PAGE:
Walking Tour Locations nearby Us
Chinese Fishing Nets / Vasco da Gama Square
These huge cantilevered fishing nets are the legacy from the ancient visitors to the Malabar coast. Built in the 14th century AD by traders from the court of Kublai Khan, these ingenious contraptions were made from locally available teak wood and bamboo poles. The best place to watch the nets being lowered into the sea and raised with the catch is the Vasco da Gama Square, a paved promenade that runs along the beach. The Square is an ideal place to idle away time, or enjoy delicious seafood or tender coconut from the nearly stalls.
Pierce Leslie Bungalow
This charming mansion used to be the busy office of M/s. Pierce Leslie & Co. Who traded in coffee and other produce from Kerala from the year 1862 onwards till recently. A prominent colonial bungalow in Fort Cochin, it combines Portuguese, Dutch and also local style of architecture. Characteristic features are wooden panels that for a false ceiling to the ground floor halls, arched doorways, carved doors and sprawling rooms. Waterfront verandahs add to the glamour of the edifice.
Old Harbor House
This elegant old bungalow, built in 1808 belonged to Carrit Moran & Co., renowned tea brokers. Now they have converted the bungalow into a hotel. For an interim period it was also used as a club house.
Maritime Museum – I N S Dronacharya, Fort Kochi
The Museum is housed in two magazines operated by the British during the World War-II. It is located on the Beach Road, approximately 1 km south of St. Francis Church in Fort Kochi.
The Museum showcases the rich maritime heritage of India. A sound & light show depicting the Indian Navy in Action from 1946 up till the Kargil conflict between India and Pakistan is available for viewing. On display are various vintage weapons, equipments and missiles. Time: 09:30 AM - 1:00 PM/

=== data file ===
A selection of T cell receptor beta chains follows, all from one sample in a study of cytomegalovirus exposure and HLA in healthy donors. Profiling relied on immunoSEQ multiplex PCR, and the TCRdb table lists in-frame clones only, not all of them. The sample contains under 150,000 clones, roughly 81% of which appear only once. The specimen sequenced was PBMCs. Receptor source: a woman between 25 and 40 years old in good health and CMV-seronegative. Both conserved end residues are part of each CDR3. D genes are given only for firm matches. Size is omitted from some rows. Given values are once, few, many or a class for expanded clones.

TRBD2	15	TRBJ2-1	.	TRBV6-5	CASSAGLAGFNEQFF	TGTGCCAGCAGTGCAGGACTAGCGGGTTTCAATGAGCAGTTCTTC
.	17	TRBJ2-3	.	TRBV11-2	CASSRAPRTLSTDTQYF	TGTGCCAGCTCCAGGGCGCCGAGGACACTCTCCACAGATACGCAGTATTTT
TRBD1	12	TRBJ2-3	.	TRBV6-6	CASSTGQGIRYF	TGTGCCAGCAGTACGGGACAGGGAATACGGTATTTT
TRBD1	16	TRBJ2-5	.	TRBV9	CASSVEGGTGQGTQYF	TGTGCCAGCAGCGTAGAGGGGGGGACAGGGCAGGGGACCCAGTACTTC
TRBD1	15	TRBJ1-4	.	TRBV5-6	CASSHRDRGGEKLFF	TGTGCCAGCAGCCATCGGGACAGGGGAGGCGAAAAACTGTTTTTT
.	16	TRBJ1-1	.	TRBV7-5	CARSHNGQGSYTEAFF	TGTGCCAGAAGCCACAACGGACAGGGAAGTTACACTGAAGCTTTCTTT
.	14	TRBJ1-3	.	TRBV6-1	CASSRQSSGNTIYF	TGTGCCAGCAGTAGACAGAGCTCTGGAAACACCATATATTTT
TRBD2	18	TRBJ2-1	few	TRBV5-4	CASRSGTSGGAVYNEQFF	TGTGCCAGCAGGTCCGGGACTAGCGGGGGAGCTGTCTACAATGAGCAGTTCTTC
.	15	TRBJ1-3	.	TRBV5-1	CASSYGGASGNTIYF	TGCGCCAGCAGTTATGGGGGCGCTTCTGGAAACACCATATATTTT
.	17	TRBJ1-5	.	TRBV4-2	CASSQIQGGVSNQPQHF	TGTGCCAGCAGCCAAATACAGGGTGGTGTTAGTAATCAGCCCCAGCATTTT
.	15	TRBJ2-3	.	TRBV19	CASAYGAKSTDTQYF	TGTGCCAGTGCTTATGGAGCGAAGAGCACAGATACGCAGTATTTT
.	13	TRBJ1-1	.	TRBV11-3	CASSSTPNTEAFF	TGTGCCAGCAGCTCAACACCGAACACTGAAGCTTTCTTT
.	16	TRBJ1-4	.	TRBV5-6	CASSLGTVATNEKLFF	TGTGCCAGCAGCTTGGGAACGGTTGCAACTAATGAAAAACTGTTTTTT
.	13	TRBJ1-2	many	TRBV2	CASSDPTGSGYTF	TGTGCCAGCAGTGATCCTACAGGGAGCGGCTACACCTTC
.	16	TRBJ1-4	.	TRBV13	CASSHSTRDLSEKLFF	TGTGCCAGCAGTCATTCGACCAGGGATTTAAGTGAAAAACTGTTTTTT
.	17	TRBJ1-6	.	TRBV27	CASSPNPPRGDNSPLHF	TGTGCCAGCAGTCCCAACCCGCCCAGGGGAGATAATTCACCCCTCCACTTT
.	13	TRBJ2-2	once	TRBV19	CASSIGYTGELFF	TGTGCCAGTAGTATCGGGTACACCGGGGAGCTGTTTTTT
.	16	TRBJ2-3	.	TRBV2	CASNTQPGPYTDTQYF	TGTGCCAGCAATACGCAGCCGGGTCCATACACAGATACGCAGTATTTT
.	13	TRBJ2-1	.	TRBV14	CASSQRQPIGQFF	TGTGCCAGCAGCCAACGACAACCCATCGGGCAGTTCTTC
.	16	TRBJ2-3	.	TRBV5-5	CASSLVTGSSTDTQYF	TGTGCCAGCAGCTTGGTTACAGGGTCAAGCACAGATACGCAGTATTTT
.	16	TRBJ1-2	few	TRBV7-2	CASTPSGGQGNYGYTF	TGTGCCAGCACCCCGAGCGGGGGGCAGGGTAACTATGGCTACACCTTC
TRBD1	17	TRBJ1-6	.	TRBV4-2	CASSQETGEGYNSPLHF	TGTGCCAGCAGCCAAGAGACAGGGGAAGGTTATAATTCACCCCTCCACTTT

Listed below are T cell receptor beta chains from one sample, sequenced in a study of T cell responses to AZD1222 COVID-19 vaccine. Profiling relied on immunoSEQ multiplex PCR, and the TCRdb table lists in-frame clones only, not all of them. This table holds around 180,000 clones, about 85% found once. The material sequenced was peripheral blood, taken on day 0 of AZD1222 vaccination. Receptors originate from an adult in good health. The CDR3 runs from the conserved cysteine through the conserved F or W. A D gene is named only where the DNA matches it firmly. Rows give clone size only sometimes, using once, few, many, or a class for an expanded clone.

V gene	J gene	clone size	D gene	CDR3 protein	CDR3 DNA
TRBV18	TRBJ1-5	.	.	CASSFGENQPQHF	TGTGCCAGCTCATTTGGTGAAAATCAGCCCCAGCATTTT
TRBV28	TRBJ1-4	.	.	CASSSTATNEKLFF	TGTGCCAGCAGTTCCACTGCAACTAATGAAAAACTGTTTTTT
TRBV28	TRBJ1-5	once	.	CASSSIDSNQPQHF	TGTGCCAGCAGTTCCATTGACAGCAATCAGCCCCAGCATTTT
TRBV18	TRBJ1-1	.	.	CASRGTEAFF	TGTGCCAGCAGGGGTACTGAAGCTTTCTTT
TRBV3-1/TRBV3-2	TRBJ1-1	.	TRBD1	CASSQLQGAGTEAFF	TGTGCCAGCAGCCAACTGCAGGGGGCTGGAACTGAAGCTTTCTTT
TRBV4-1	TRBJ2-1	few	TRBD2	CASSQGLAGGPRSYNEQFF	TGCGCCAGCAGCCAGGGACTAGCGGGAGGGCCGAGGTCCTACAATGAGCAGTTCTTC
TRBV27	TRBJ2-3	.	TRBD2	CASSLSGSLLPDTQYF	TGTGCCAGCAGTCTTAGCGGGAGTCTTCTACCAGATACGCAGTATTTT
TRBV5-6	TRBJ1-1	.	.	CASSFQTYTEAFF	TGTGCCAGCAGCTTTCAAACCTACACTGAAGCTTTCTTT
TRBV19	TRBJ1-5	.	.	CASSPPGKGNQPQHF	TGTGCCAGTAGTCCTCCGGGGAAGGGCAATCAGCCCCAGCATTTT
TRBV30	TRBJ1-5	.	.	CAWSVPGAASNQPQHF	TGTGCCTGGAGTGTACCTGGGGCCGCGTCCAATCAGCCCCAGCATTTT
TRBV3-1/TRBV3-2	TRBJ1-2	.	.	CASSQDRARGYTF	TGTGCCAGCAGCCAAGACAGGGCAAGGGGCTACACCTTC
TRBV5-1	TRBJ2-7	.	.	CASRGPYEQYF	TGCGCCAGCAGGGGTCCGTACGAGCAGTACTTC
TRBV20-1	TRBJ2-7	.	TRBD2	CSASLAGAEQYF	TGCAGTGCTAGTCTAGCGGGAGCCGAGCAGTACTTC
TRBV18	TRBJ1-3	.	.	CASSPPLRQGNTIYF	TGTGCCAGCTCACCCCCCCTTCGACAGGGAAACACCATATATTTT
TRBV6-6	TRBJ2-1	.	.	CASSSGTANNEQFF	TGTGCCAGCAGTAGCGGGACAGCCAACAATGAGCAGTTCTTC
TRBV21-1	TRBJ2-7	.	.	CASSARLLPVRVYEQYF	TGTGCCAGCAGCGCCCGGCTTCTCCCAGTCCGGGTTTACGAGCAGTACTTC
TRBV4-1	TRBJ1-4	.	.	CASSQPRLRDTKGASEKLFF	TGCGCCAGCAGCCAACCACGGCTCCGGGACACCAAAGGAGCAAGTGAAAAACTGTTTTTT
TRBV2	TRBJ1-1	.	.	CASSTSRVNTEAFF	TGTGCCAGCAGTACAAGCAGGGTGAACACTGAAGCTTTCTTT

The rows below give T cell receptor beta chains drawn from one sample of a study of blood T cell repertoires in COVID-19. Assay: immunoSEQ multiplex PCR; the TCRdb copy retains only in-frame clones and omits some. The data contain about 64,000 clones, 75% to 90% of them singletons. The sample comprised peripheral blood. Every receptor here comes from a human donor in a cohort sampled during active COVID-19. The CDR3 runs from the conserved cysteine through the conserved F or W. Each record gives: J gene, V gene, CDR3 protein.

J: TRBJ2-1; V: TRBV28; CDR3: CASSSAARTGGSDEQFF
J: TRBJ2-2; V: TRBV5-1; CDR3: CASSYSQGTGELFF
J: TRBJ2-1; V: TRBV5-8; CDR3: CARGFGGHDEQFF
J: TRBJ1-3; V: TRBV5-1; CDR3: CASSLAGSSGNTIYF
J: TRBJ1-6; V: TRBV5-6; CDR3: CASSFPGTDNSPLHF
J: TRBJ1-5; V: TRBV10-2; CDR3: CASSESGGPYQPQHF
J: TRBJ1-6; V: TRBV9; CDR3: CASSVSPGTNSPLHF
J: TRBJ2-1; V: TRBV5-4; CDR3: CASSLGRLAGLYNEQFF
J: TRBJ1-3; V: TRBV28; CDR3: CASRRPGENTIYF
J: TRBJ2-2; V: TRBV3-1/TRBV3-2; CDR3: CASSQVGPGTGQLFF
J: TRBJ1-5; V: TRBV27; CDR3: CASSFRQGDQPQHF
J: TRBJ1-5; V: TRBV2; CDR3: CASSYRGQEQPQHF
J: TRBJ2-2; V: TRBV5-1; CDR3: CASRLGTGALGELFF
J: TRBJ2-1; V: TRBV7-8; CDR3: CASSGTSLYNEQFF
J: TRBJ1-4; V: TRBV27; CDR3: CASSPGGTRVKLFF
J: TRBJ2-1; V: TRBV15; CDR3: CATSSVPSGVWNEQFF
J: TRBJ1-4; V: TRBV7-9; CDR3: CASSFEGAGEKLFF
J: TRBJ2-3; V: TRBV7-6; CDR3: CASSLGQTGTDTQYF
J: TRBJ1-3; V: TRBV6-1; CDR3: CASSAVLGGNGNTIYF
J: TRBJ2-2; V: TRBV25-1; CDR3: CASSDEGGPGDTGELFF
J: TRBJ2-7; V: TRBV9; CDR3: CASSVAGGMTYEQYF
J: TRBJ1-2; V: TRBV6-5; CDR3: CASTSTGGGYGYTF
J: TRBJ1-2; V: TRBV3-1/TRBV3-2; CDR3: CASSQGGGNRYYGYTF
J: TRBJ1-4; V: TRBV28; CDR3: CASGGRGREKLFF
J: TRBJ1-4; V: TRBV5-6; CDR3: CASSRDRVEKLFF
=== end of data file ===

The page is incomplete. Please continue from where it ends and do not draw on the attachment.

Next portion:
02:00 PM - 6:00 PM /
(Monday Holiday).
Koder House
This magnificent building constructed by Samuel S. Koder of The Cochin Electrical Company in 1808 is a supreme example of the transition from colonial to Indo European architecture. Features like verandah seats at the entrance, floor tiles set in a chess board pattern, red colored brick like façade, carved wood furniture and a wooden bridge connecting to a separate structure across the street are all unique to this bungalow.
Delta Study
Built in 1808, this structure became part of the properties of Volkart, formerly a famous Swiss commodity trading house. A fine example of a heritage building, it now functions as a school building.
Santa Cruz Basilica
This famous church was built by the Portugese and later elevated to a cathedral in 1558 by Pope Paul IV. But it was demolished in 1795 during the British rule of Fort Kochi. In 1887 Bishop Dom Gomez Fereira authorized the re-building of the cathedral and consecrated the new edifice in 1905. Santa Cruz was proclaimed a basilica in 1984.
Loafers Corner/ Princess Street
A traditional hangout frequented by the youth in the neighborhood, the building still retains some of its old charm of the European style of construction.
Vasco House
Built in the first half of the 16th century, Vasco House is one of the oldest Portuguese houses and stands at a corner on the Rose Street. It is believed that Vasco da Gama had resided in this sprawling house and hence its name.
VOC Gate
Facing the Parade ground is a large gate with the initials VOC. The monogram, which is dated 1740, represents the once mighty Dutch East India Company, which had its offices here for almost 150 years. Contrasting the past the gate leads to cinnamon, today one of India’s hippest design stores and Malabar escapes I trinity a three suite ‘contemporary design insert’ showcasing the best of up-to-date Indian design & art in dialogue with well-positioned old furniture and art objects.
Parade Ground
Surrounded by impressive century old trees, the Parade Ground was used by the Portuguese, the Dutch and the British to conduct military drills and parades. It is situated in the heart of Fort Kochi and you can see some of the fine old buildings surrounding it. These buildings accommodated the administration of the colonial powers. Today it is the largest open space in Fort Cochin and serves as a public sports ground for football & cricket. The Malabar House (picture above) faces Parade Ground.
Jewish Synagogue – Mattancherry
Built in 1568 AD. This building houses some ancient articles like the Great Scrolls of the Old Testament, the copper plates with royal inscriptions issued to the colonists by the ruling Maharaja of Cochin State, and the exquisite Chinese hand-painter tiles.